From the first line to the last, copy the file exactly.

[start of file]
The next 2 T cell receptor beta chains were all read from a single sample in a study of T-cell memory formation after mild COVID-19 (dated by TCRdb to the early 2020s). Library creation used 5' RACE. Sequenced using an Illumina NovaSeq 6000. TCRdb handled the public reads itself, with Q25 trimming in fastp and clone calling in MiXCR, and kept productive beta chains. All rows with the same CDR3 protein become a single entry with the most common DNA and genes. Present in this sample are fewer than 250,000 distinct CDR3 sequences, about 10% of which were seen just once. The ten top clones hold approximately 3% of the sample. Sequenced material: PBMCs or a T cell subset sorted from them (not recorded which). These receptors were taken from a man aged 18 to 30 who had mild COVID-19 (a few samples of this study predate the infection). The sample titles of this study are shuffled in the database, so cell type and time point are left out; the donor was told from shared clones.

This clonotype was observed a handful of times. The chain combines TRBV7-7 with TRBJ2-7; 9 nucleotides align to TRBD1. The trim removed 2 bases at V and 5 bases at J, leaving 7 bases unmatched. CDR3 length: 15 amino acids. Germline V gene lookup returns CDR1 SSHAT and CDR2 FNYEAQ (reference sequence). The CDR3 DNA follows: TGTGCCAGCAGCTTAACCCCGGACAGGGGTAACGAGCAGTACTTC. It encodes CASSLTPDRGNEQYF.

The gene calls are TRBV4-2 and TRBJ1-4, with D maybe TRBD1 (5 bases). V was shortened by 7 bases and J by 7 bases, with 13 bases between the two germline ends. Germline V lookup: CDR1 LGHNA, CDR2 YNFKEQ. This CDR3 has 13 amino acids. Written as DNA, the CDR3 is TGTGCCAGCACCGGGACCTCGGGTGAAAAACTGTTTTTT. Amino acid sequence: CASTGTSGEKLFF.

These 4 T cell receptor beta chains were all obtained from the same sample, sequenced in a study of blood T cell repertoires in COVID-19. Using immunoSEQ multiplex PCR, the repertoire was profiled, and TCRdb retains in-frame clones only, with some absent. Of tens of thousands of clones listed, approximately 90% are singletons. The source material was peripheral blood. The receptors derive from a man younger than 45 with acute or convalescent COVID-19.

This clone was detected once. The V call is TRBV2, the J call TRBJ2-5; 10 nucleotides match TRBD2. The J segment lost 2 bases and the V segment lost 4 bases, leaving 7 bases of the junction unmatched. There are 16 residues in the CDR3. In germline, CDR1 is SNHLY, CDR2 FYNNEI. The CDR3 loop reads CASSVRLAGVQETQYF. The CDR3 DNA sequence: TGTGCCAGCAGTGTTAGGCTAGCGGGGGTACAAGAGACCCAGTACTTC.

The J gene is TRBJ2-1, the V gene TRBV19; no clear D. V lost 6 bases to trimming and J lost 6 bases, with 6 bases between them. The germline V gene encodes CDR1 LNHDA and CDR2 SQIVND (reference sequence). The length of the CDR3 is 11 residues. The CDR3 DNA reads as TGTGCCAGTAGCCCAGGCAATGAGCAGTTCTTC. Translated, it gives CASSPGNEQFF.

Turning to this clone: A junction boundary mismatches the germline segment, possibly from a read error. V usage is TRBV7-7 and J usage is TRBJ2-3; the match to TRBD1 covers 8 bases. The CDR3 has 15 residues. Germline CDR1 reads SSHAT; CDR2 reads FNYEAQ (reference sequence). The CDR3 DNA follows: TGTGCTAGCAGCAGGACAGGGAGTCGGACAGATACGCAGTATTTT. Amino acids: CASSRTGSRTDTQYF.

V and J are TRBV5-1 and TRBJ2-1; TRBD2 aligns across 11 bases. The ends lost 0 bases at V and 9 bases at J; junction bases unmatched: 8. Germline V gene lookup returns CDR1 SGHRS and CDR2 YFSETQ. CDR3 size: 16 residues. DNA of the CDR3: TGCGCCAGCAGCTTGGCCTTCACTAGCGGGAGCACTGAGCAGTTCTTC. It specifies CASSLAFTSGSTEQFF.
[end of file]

The next 2 T cell receptor beta chains were all read from a single sample in a study of T-cell memory formation after mild COVID-19 (dated by TCRdb to the early 2020s). Library creation used 5' RACE. Sequenced using an Illumina NovaSeq 6000. TCRdb handled the public reads itself, with Q25 trimming in fastp and clone calling in MiXCR, and kept productive beta chains. All rows with the same CDR3 protein become a single entry with the most common DNA and genes. Present in this sample are fewer than 250,000 distinct CDR3 sequences, about 10% of which were seen just once. The ten top clones hold approximately 3% of the sample. Sequenced material: PBMCs or a T cell subset sorted from them (not recorded which). These receptors were taken from a man aged 18 to 30 who had mild COVID-19 (a few samples of this study predate the infection). The sample titles of this study are shuffled in the database, so cell type and time point are left out; the donor was told from shared clones.

This clonotype was observed a handful of times. The chain combines TRBV7-7 with TRBJ2-7; 9 nucleotides align to TRBD1. The trim removed 2 bases at V and 5 bases at J, leaving 7 bases unmatched. CDR3 length: 15 amino acids. Germline V gene lookup returns CDR1 SSHAT and CDR2 FNYEAQ (reference sequence). The CDR3 DNA follows: TGTGCCAGCAGCTTAACCCCGGACAGGGGTAACGAGCAGTACTTC. It encodes CASSLTPDRGNEQYF.

The gene calls are TRBV4-2 and TRBJ1-4, with D maybe TRBD1 (5 bases). V was shortened by 7 bases and J by 7 bases, with 13 bases between the two germline ends. Germline V lookup: CDR1 LGHNA, CDR2 YNFKEQ. This CDR3 has 13 amino acids. Written as DNA, the CDR3 is TGTGCCAGCACCGGGACCTCGGGTGAAAAACTGTTTTTT. Amino acid sequence: CASTGTSGEKLFF.

These 4 T cell receptor beta chains were all obtained from the same sample, sequenced in a study of blood T cell repertoires in COVID-19. Using immunoSEQ multiplex PCR, the repertoire was profiled, and TCRdb retains in-frame clones only, with some absent. Of tens of thousands of clones listed, approximately 90% are singletons. The source material was peripheral blood. The receptors derive from a man younger than 45 with acute or convalescent COVID-19.

This clone was detected once. The V call is TRBV2, the J call TRBJ2-5; 10 nucleotides match TRBD2. The J segment lost 2 bases and the V segment lost 4 bases, leaving 7 bases of the junction unmatched. There are 16 residues in the CDR3. In germline, CDR1 is SNHLY, CDR2 FYNNEI. The CDR3 loop reads CASSVRLAGVQETQYF. The CDR3 DNA sequence: TGTGCCAGCAGTGTTAGGCTAGCGGGGGTACAAGAGACCCAGTACTTC.

The J gene is TRBJ2-1, the V gene TRBV19; no clear D. V lost 6 bases to trimming and J lost 6 bases, with 6 bases between them. The germline V gene encodes CDR1 LNHDA and CDR2 SQIVND (reference sequence). The length of the CDR3 is 11 residues. The CDR3 DNA reads as TGTGCCAGTAGCCCAGGCAATGAGCAGTTCTTC. Translated, it gives CASSPGNEQFF.

Turning to this clone: A junction boundary mismatches the germline segment, possibly from a read error. V usage is TRBV7-7 and J usage is TRBJ2-3; the match to TRBD1 covers 8 bases. The CDR3 has 15 residues. Germline CDR1 reads SSHAT; CDR2 reads FNYEAQ (reference sequence). The CDR3 DNA follows: TGTGCTAGCAGCAGGACAGGGAGTCGGACAGATACGCAGTATTTT. Amino acids: CASSRTGSRTDTQYF.

V and J are TRBV5-1 and TRBJ2-1; TRBD2 aligns across 11 bases. The ends lost 0 bases at V and 9 bases at J; junction bases unmatched: 8. Germline V gene lookup returns CDR1 SGHRS and CDR2 YFSETQ. CDR3 size: 16 residues. DNA of the CDR3: TGCGCCAGCAGCTTGGCCTTCACTAGCGGGAGCACTGAGCAGTTCTTC. It specifies CASSLAFTSGSTEQFF.